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1 Accreditation Agencies and Health Information Exchange Unit 4 Assignment Accreditation Agencies and Health Information Exchange Stella Myers Kaplan University HS420: Advanced Health Informatics Professor Robert Tedeschi June 5, 2017 The healthcare system in our nation is ever changing and improving. A major change that has been implemented is known as the Health Information Exchange (HIE) standard. The HIE is a system in which allows for the electronic health records to be a vital and indispensable part of today’s healthcare system. The primary purpose of the electronic health record is to improve on the effectiveness of increase in reimbursements and the overall quality of care. While the implementation of these systems is important, it is however; equally as vital to follow the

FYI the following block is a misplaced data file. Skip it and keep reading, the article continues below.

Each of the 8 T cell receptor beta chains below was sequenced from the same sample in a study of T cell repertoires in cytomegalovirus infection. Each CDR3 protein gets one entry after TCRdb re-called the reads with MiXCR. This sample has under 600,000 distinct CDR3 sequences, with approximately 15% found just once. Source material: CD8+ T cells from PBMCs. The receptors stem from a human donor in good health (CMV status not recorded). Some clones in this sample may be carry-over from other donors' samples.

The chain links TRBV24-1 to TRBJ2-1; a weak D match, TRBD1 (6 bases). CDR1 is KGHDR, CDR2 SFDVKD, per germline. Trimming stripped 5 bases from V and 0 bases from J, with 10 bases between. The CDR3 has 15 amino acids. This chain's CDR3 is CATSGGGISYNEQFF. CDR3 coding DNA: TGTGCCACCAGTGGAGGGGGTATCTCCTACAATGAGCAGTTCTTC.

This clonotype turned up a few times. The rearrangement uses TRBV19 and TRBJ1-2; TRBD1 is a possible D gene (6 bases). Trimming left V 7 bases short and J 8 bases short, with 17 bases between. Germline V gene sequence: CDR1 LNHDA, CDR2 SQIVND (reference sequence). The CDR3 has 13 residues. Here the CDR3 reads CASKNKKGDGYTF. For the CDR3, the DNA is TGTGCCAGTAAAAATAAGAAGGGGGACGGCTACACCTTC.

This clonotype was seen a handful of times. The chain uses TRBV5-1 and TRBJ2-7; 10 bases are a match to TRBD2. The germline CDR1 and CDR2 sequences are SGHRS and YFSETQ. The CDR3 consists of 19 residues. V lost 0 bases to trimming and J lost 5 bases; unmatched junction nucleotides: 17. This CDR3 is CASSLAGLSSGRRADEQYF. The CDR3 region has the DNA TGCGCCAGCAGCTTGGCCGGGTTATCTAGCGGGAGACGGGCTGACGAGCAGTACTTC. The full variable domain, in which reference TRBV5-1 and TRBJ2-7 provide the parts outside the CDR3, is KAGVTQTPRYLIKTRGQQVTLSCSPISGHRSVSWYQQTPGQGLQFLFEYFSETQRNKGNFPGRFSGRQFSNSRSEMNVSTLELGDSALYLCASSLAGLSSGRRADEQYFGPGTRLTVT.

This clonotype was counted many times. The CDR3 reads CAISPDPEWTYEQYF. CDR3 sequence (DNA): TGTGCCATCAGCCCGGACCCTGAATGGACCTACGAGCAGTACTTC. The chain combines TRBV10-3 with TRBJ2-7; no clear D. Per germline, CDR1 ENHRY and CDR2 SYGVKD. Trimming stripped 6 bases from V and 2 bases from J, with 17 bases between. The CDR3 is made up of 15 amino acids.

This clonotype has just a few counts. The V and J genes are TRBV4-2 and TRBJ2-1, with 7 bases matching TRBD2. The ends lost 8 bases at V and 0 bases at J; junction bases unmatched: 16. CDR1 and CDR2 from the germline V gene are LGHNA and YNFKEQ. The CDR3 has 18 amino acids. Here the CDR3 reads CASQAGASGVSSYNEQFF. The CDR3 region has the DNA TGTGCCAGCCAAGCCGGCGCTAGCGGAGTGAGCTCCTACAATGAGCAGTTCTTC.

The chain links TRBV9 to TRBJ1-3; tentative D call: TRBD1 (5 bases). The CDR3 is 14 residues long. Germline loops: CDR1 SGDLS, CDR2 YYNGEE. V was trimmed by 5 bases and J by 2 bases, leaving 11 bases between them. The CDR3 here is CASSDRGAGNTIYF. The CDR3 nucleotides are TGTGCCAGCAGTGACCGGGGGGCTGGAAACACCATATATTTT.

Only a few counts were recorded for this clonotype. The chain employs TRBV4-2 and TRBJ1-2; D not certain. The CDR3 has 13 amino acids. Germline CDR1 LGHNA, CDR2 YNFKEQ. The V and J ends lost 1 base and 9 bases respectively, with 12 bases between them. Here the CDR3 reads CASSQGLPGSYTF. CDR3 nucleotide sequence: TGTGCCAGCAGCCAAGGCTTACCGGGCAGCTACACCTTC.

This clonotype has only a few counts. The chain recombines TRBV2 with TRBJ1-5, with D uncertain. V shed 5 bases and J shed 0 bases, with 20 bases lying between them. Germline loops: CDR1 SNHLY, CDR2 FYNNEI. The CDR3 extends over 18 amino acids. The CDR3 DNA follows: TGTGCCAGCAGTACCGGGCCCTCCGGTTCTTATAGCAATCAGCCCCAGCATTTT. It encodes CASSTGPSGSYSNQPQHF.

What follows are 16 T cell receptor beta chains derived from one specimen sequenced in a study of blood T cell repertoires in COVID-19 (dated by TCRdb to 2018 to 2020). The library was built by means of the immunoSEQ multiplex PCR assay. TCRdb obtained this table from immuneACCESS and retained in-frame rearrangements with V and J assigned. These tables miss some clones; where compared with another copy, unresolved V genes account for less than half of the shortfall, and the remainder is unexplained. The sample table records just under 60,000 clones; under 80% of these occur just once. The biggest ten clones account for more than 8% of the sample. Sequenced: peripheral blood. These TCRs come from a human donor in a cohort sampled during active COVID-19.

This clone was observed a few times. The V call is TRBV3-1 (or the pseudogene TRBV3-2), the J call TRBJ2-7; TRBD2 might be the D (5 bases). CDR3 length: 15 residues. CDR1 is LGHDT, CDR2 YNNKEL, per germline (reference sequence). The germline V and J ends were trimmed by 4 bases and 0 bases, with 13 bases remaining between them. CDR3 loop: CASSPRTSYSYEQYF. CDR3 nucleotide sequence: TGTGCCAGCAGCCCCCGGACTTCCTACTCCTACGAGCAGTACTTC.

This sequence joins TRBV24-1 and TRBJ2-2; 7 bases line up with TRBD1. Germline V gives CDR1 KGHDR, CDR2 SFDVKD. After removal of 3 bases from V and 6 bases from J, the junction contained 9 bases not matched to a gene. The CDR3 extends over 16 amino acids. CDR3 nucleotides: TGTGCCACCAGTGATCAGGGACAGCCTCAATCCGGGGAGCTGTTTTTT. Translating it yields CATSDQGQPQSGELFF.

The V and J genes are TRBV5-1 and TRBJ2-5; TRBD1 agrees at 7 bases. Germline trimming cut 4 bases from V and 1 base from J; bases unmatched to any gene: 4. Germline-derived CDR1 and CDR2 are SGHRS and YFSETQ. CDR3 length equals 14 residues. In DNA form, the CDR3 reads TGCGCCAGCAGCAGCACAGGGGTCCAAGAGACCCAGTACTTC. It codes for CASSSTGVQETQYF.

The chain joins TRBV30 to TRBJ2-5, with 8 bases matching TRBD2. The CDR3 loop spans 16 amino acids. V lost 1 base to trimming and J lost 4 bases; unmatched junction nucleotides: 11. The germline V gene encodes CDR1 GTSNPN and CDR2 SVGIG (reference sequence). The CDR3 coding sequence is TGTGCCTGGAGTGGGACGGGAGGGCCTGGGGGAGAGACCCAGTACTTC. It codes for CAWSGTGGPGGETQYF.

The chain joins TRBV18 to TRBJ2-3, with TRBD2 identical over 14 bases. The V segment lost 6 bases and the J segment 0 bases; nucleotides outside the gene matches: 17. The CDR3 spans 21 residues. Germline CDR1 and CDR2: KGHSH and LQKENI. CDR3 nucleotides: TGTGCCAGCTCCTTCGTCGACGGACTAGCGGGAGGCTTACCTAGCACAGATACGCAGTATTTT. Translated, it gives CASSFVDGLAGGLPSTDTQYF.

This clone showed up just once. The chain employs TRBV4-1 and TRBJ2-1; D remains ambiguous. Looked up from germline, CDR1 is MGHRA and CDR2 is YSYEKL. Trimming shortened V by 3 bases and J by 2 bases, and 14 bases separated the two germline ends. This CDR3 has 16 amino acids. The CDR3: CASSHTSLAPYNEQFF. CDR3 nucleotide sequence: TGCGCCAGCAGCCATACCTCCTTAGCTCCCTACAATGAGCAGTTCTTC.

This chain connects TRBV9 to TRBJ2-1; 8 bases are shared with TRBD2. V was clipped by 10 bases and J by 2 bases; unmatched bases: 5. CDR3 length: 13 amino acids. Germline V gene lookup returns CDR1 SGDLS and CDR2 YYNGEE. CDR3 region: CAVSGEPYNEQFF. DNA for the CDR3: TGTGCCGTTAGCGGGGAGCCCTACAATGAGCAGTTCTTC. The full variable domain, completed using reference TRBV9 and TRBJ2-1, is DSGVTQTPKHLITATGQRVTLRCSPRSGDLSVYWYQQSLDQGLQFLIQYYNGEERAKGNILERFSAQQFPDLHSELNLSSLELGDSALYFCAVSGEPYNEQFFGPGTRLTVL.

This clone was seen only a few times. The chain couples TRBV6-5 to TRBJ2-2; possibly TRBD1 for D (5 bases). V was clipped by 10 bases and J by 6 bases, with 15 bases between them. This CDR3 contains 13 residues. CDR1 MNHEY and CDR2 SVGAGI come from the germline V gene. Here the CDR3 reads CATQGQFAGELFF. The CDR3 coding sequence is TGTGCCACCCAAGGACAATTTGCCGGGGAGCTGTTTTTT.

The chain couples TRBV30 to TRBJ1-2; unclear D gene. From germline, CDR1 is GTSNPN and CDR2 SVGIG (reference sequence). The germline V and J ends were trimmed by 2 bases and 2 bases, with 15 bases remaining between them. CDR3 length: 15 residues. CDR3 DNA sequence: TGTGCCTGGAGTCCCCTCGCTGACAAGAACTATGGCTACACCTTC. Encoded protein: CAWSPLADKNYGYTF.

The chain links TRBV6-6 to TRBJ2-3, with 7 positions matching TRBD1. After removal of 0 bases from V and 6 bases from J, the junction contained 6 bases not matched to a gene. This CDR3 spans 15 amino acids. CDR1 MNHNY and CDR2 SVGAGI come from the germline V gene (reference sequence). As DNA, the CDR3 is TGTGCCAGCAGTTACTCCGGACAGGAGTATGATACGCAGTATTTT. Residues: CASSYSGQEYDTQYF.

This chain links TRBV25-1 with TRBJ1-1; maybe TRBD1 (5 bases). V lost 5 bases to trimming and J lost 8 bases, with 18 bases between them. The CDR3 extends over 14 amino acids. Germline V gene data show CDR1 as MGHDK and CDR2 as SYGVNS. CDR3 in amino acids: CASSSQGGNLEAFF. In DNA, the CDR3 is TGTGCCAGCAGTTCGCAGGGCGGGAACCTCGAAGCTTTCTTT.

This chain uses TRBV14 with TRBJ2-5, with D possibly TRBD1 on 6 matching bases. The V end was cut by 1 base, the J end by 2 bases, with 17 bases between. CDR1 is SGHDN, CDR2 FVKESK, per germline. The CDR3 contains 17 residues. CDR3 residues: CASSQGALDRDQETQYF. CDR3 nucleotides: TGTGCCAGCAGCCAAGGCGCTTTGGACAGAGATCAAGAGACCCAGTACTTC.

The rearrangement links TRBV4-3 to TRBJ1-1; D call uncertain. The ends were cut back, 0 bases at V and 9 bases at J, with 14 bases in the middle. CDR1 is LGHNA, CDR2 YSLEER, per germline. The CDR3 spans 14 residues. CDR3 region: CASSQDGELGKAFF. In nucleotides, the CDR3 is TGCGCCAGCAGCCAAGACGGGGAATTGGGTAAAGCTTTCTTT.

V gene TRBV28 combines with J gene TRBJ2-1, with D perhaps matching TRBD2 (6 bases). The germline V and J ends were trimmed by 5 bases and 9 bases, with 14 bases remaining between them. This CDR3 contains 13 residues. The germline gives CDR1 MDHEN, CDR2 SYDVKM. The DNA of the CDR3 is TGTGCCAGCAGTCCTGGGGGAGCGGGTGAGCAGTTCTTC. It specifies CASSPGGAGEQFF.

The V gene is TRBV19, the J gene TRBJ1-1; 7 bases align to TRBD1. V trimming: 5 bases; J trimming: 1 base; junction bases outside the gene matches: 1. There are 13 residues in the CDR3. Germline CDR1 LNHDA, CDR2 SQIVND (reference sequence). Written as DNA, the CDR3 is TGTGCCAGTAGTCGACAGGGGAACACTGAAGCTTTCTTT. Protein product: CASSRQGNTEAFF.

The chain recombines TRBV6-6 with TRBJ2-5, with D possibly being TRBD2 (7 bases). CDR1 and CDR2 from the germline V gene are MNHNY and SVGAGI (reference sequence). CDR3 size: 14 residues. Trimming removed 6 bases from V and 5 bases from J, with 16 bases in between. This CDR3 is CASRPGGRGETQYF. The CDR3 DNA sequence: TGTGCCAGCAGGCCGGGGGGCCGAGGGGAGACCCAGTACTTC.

2 Accreditation Agencies and Health Information Exchange documentation standards set forth by the multitude of agencies, and consistently monitor the integrity of patient data. Organization-Wide Health Record and Documentation Guidelines The Joint Commission (TJC) is a nonprofit organization that accredits and certifies with nationwide acceptance. The mission of TJC is to evaluate and inspire facilities to providing safe and effective care of the highest quality and value, from both stakeholders and public view. ("Joint Commission Requirements | Joint Commission") They are known nationally to be the golden standard of healthcare accreditation and have set forth a set of specific requirements for medical record retention and documentation timeliness. Facilities are required to maintain complete and accurate records. These records are those which are evaluated during a performance survey. It is imperative that clinical records as they pertain to each individual patient contain the required documentation that will support the patients’ diagnosis or condition; also showing patient outcomes. Justification for treatment, care of services rendered must be included within each record. There is a retention standard for medical records required by TJC that has proven and will continue to prove vital in todays, society of medical/malpractice law suits. Each state determines the retention time of medical record information; however, seven years is what TJC recommends.

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